IS Member to Serve Life in Prison for Death of 5-Year-Old Girl Chained Under Hot Sun
An Islamic State group member was sentenced Tuesday to serve life in a German prison after he bought a 5-year-old as a slave and chained her directly in front of the hot sun until she died, the Associated Press reported.
Taha Al-J., was convicted of genocide and committing a war crime over the death of a 5-year-old Yazidi girl Reda. Toward the end of 2015 Al-J. allegedly punished Reda for wetting the bed by chaining her to the bar window in direct sunlight where she ultimately died after the temperature reached 122 Fahrenheit.
In 2015 Al-J. bought Reda and her Yazidi mother as slaves at a Syrian IS base. Al-J., took them to his home in Fallujah, Iraq where the mother and child were starved and beaten regularly as punishment, according to the indictment.
The German authorities tried the case against Al-J. under the principle of universal jurisdiction. The jurisdiction allows the country to try serious crimes even if they weren't committed in Germany or have any direct connection to the country.
"Germany is not only is raising awareness about the need for justice but is acting on it," Nobel Peace Prize Laureate Nadia Murad said in a statement. "Their use of universal jurisdiction in this case can and should be replicated by governments around the world."
For more reporting from the Associated Press, see below:
Murad, who survived atrocities committed by IS, said the verdict was "a win for survivors of genocide, survivors of sexual violence, and the entire Yazidi community."
German news agency dpa quoted the presiding judge, Christoph Koller, saying it was the first genocide conviction worldwide over a person's role in the systematic persecution by IS of the Yazidi religious minority.
"This is the moment Yazidis have been waiting for," said lawyer Amal Clooney, who acted as a counsel for the mother. "To finally hear a judge, after seven years, declare that what they suffered was genocide. To watch a man face justice for killing a Yazidi girl—because she was Yazidi."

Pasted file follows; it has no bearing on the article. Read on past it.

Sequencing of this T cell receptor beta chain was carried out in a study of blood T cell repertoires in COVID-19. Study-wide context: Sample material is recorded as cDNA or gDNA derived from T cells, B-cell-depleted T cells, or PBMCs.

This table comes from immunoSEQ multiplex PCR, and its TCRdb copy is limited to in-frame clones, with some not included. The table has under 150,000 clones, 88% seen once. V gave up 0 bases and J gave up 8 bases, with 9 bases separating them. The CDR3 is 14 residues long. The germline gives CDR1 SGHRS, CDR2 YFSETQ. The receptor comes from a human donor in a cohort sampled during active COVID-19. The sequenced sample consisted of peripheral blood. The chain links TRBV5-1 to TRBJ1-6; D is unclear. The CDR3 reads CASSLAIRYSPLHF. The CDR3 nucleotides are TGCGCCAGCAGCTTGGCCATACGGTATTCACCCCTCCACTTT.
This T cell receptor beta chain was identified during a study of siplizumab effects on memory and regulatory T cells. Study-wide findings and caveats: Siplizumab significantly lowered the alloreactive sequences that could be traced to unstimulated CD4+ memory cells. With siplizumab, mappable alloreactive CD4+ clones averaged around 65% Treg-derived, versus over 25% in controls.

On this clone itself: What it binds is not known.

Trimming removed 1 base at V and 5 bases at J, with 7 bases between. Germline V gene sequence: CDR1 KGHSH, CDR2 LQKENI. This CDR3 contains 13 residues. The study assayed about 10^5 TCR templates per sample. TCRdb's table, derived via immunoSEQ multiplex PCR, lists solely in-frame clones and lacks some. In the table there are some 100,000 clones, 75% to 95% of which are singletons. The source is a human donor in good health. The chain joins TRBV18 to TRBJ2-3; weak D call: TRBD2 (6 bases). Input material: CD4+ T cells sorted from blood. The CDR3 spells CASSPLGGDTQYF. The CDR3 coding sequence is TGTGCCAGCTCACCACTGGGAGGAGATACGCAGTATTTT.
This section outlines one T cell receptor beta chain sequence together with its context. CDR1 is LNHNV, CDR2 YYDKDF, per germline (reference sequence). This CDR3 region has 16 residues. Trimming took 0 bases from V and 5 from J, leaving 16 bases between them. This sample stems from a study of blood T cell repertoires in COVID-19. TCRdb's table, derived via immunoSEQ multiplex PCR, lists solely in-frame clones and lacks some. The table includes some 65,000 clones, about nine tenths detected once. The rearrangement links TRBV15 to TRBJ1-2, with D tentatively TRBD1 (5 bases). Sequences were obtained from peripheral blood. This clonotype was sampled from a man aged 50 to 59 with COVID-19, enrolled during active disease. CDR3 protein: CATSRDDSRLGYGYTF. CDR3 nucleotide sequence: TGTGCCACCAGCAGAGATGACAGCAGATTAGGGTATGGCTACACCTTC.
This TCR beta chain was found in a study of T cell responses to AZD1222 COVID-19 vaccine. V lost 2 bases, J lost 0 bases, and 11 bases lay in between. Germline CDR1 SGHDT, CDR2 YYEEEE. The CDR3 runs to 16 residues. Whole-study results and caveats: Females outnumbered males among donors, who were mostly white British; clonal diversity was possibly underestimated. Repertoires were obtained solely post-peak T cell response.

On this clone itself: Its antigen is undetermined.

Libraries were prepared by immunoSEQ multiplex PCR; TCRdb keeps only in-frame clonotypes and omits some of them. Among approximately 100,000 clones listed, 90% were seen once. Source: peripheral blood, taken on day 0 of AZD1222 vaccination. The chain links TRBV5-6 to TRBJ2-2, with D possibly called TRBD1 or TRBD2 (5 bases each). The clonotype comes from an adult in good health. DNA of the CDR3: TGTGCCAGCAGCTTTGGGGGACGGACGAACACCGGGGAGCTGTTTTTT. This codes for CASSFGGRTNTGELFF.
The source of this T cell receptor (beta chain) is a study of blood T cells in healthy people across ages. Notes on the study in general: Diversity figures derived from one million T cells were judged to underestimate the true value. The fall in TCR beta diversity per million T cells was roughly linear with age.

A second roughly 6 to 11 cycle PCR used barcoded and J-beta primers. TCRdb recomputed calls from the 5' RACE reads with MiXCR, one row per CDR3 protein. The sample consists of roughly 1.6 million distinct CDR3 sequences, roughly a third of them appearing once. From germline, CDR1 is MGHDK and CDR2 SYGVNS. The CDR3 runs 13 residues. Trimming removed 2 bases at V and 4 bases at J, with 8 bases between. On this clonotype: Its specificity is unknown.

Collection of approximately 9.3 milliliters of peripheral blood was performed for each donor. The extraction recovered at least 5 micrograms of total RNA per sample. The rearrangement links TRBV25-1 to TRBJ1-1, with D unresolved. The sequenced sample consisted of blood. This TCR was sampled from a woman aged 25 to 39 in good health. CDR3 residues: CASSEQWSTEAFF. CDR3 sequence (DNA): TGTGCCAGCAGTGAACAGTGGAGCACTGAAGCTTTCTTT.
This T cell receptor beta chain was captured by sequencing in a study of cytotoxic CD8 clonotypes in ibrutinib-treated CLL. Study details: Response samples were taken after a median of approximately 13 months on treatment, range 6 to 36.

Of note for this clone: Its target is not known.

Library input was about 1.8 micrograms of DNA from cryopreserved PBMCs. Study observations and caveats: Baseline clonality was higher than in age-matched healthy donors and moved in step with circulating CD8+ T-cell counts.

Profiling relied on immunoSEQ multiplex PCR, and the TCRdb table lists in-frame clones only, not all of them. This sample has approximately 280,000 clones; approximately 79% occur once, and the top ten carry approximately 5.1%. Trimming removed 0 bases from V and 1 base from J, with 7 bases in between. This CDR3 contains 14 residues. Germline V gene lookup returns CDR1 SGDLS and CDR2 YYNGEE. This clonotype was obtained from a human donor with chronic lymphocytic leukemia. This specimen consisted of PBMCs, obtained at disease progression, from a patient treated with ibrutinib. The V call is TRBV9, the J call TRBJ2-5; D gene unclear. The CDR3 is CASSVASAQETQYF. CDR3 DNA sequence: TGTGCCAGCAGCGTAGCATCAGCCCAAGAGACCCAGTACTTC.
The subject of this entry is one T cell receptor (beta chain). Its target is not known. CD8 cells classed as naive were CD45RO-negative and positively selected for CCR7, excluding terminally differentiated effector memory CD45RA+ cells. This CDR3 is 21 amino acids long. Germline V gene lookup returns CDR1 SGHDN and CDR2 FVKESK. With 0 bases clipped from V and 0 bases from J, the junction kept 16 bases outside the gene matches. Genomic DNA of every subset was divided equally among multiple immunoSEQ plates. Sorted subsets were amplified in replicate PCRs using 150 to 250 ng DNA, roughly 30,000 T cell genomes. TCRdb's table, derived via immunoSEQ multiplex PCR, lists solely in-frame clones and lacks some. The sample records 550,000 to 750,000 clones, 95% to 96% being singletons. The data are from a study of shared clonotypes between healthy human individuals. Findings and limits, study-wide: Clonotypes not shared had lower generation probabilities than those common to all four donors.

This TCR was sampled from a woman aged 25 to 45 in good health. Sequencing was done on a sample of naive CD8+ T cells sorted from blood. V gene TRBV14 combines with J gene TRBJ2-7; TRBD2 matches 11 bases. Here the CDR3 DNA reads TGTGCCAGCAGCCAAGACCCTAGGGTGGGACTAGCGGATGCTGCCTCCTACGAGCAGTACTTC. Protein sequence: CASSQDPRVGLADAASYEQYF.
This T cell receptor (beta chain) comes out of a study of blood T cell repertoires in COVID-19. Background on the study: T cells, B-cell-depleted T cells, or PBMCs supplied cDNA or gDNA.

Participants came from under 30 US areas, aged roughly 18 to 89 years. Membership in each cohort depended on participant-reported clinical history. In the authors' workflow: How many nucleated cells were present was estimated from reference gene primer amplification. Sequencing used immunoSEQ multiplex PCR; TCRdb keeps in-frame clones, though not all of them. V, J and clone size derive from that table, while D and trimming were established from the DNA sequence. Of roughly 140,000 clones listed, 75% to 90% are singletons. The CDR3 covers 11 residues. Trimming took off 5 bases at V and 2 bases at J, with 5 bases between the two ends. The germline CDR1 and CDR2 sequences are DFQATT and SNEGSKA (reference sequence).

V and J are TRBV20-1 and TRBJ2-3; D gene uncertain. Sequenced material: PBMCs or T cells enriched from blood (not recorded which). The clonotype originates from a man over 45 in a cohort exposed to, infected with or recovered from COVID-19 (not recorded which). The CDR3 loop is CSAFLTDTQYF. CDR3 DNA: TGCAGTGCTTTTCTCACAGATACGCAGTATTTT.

Zemfira Dlovani, a lawyer and member of Germany's Central Council of Yazidis, also welcomed the verdict.
"We can only hope that it will serve as a milestone for further cases to follow," she told the Associated Press, noting that thousands of Yazidi women were enslaved and mistreated by the Islamic State group. "This should be the beginning, not the end."
The United Nations has called the IS assault on the Yazidis' ancestral homeland in northern Iraq in 2014 a genocide, saying the Yazidis' 400,000-strong community "had all been displaced, captured or killed." Of the thousands captured by IS, boys were forced to fight for the extremists, men were executed if they didn't convert to Islam—and often executed in any case—and women and girls were sold into slavery.
The two had been taken as prisoners by the militants from the northern Iraqi town of Kocho at the beginning of August 2014 and had been "sold and resold several times as slaves" by the group already. The defendant took the woman and her daughter to his household and forced them to "keep house and to live according to strict Islamic rules."
Al-J. was arrested in Greece and extradited to Germany two years ago.
The defendant's lawyers had denied the allegations made against their client.
His German wife was sentenced last month to 10 years in prison over the girl's death.
The girl's mother, who survived captivity, testified at both trials and took part as a co-plaintiff.
Al-J., an Iraqi citizen whose full last name wasn't released because of privacy rules, was ordered to pay the girl's mother 50,000 euros ($57,000).